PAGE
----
An Unwelcomed Guest on Easter: Mother Nature

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Nicole Eisenberg>Freshman>Business>University of Maryland
Many people across the world were celebrating Easter Sunday on this past April the 4th. However, this holiday an unwelcome guest came to the celebration. A magnitude 7.2 earthquake struck Baja, California along the Laguna Salada fault line at 6:40 PM local time. This earthquake did not just affect the locals though. It reverberated to be felt over three hundred miles away by over twenty million people, according to ABC News. 



Sophomore and Cognitive Science major, Tyler Nelson, at the University of California, San Diego said that he felt the quake for what seemed like only twenty seconds, although in reality it lasted for a full forty-five. Because he is a native of California and Tyler has experienced earthquakes before, he remained calm. 
In fact, Nelson explained, “It started off as kind of a mild shaking. I thought the people above me were running around. They have done that before.” After Tyler realized that the rumbling was not his neighbors and was actually an earthquake being felt miles away from its epicenter, he tried to remember where to go to stay safe. He decided to take cover under a table. According to FEMA, the Federal Emergency Management Agency, Tyler was right on! The agency explains that during an earthquake, one must “Drop to the ground; take cover by getting under a sturdy table or other piece of furniture; and hold on until the shaking stops.”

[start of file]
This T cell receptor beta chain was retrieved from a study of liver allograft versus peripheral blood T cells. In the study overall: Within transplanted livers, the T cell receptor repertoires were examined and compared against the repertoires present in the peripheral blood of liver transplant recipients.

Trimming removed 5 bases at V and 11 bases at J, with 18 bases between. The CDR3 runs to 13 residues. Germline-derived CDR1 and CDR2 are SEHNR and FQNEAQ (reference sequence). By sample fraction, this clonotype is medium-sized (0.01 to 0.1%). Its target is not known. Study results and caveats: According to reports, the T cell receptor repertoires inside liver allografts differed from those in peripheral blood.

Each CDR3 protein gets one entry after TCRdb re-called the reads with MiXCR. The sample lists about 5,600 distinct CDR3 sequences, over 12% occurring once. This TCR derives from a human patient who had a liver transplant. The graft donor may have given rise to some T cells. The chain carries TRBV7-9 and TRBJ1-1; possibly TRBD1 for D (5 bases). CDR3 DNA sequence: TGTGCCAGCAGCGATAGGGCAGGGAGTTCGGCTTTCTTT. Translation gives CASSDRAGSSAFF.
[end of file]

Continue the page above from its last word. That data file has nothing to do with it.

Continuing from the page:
After the initial quake, Nelson reported feeling a few aftershocks throughout the subsequent hours. In the following twenty-four hours, there were actually a total of one hundred aftershocks felt across all of California and Mexico, reported ABC News. Fortunately, this earthquake was not as damaging as the past earthquakes in Chile and especially not as damaging as the one in Haiti. ABC News reported that there were only three deaths and although some buildings were damaged, the damage wasn’t nearly as extensive as in Haiti. According to ABC News, “The biggest part of the energy spread into unpopulated areas of the desert,” and the surrounding area has strictly enforced building codes, the infrastructure was more prepared to withstand these seismic waves than Haiti had been.
Since there was rampant damage closer to the epicenter, the community of Baja, California and the surrounding areas are currently re-building in a safe and timely matter.
Did you or anyone you know feel the earthquake? What was your reaction?
 photo from


College Magazine Staff

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